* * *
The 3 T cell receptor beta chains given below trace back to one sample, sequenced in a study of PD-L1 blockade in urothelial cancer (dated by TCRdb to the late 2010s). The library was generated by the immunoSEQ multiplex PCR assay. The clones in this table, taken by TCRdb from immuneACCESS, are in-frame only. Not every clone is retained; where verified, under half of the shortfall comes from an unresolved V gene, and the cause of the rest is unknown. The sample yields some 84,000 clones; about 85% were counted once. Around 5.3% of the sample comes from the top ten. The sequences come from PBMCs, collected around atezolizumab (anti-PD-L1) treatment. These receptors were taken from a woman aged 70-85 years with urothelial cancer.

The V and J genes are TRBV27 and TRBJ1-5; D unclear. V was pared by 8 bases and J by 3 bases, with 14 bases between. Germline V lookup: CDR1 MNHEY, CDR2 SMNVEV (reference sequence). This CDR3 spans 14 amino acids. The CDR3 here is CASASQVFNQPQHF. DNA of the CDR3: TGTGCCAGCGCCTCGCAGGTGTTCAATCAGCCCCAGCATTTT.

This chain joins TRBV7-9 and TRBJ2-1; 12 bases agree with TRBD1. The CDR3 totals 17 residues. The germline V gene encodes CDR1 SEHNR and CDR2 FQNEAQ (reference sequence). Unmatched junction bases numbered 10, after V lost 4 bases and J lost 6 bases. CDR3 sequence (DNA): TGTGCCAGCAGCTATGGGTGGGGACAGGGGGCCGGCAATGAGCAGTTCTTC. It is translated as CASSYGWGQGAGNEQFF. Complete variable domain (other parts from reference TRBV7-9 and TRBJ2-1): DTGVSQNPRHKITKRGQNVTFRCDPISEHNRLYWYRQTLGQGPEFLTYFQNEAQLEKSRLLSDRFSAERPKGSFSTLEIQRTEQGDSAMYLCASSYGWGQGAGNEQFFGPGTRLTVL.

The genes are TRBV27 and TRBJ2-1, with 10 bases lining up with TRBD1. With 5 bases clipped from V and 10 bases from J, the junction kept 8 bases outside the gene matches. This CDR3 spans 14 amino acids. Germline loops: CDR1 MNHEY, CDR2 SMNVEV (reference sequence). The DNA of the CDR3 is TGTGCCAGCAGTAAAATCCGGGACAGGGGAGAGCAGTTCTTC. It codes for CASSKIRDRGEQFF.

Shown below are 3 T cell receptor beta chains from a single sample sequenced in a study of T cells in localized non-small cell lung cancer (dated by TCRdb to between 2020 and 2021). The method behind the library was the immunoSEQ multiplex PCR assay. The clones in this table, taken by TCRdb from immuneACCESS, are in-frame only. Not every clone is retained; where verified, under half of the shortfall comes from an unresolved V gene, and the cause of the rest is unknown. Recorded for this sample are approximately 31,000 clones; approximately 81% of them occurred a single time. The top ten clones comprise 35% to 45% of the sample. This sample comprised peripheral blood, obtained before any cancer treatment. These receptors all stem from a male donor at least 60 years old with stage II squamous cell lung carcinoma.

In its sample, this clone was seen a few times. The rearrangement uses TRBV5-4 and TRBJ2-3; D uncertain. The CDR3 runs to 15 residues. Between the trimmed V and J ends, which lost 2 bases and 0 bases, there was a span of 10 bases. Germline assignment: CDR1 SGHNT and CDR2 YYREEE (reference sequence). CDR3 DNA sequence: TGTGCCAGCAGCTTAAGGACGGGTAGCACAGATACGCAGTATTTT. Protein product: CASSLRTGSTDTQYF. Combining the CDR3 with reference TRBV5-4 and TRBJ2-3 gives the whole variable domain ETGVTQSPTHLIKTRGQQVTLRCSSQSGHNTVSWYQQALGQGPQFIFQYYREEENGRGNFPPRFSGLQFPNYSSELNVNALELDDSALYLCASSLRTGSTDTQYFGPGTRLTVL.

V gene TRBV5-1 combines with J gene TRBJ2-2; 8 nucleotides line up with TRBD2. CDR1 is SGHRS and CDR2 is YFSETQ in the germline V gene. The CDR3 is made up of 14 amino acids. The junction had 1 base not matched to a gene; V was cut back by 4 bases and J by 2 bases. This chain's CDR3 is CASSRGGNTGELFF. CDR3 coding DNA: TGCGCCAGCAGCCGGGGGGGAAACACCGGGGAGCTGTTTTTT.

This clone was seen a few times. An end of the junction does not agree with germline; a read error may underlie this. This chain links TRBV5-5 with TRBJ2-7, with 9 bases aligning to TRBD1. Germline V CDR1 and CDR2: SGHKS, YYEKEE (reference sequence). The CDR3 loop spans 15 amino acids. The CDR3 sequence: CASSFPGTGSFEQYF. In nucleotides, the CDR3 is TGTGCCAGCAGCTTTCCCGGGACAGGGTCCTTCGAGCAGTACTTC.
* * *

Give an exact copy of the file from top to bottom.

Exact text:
The 3 T cell receptor beta chains given below trace back to one sample, sequenced in a study of PD-L1 blockade in urothelial cancer (dated by TCRdb to the late 2010s). The library was generated by the immunoSEQ multiplex PCR assay. The clones in this table, taken by TCRdb from immuneACCESS, are in-frame only. Not every clone is retained; where verified, under half of the shortfall comes from an unresolved V gene, and the cause of the rest is unknown. The sample yields some 84,000 clones; about 85% were counted once. Around 5.3% of the sample comes from the top ten. The sequences come from PBMCs, collected around atezolizumab (anti-PD-L1) treatment. These receptors were taken from a woman aged 70-85 years with urothelial cancer.

The V and J genes are TRBV27 and TRBJ1-5; D unclear. V was pared by 8 bases and J by 3 bases, with 14 bases between. Germline V lookup: CDR1 MNHEY, CDR2 SMNVEV (reference sequence). This CDR3 spans 14 amino acids. The CDR3 here is CASASQVFNQPQHF. DNA of the CDR3: TGTGCCAGCGCCTCGCAGGTGTTCAATCAGCCCCAGCATTTT.

This chain joins TRBV7-9 and TRBJ2-1; 12 bases agree with TRBD1. The CDR3 totals 17 residues. The germline V gene encodes CDR1 SEHNR and CDR2 FQNEAQ (reference sequence). Unmatched junction bases numbered 10, after V lost 4 bases and J lost 6 bases. CDR3 sequence (DNA): TGTGCCAGCAGCTATGGGTGGGGACAGGGGGCCGGCAATGAGCAGTTCTTC. It is translated as CASSYGWGQGAGNEQFF. Complete variable domain (other parts from reference TRBV7-9 and TRBJ2-1): DTGVSQNPRHKITKRGQNVTFRCDPISEHNRLYWYRQTLGQGPEFLTYFQNEAQLEKSRLLSDRFSAERPKGSFSTLEIQRTEQGDSAMYLCASSYGWGQGAGNEQFFGPGTRLTVL.

The genes are TRBV27 and TRBJ2-1, with 10 bases lining up with TRBD1. With 5 bases clipped from V and 10 bases from J, the junction kept 8 bases outside the gene matches. This CDR3 spans 14 amino acids. Germline loops: CDR1 MNHEY, CDR2 SMNVEV (reference sequence). The DNA of the CDR3 is TGTGCCAGCAGTAAAATCCGGGACAGGGGAGAGCAGTTCTTC. It codes for CASSKIRDRGEQFF.

Shown below are 3 T cell receptor beta chains from a single sample sequenced in a study of T cells in localized non-small cell lung cancer (dated by TCRdb to between 2020 and 2021). The method behind the library was the immunoSEQ multiplex PCR assay. The clones in this table, taken by TCRdb from immuneACCESS, are in-frame only. Not every clone is retained; where verified, under half of the shortfall comes from an unresolved V gene, and the cause of the rest is unknown. Recorded for this sample are approximately 31,000 clones; approximately 81% of them occurred a single time. The top ten clones comprise 35% to 45% of the sample. This sample comprised peripheral blood, obtained before any cancer treatment. These receptors all stem from a male donor at least 60 years old with stage II squamous cell lung carcinoma.

In its sample, this clone was seen a few times. The rearrangement uses TRBV5-4 and TRBJ2-3; D uncertain. The CDR3 runs to 15 residues. Between the trimmed V and J ends, which lost 2 bases and 0 bases, there was a span of 10 bases. Germline assignment: CDR1 SGHNT and CDR2 YYREEE (reference sequence). CDR3 DNA sequence: TGTGCCAGCAGCTTAAGGACGGGTAGCACAGATACGCAGTATTTT. Protein product: CASSLRTGSTDTQYF. Combining the CDR3 with reference TRBV5-4 and TRBJ2-3 gives the whole variable domain ETGVTQSPTHLIKTRGQQVTLRCSSQSGHNTVSWYQQALGQGPQFIFQYYREEENGRGNFPPRFSGLQFPNYSSELNVNALELDDSALYLCASSLRTGSTDTQYFGPGTRLTVL.

V gene TRBV5-1 combines with J gene TRBJ2-2; 8 nucleotides line up with TRBD2. CDR1 is SGHRS and CDR2 is YFSETQ in the germline V gene. The CDR3 is made up of 14 amino acids. The junction had 1 base not matched to a gene; V was cut back by 4 bases and J by 2 bases. This chain's CDR3 is CASSRGGNTGELFF. CDR3 coding DNA: TGCGCCAGCAGCCGGGGGGGAAACACCGGGGAGCTGTTTTTT.

This clone was seen a few times. An end of the junction does not agree with germline; a read error may underlie this. This chain links TRBV5-5 with TRBJ2-7, with 9 bases aligning to TRBD1. Germline V CDR1 and CDR2: SGHKS, YYEKEE (reference sequence). The CDR3 loop spans 15 amino acids. The CDR3 sequence: CASSFPGTGSFEQYF. In nucleotides, the CDR3 is TGTGCCAGCAGCTTTCCCGGGACAGGGTCCTTCGAGCAGTACTTC.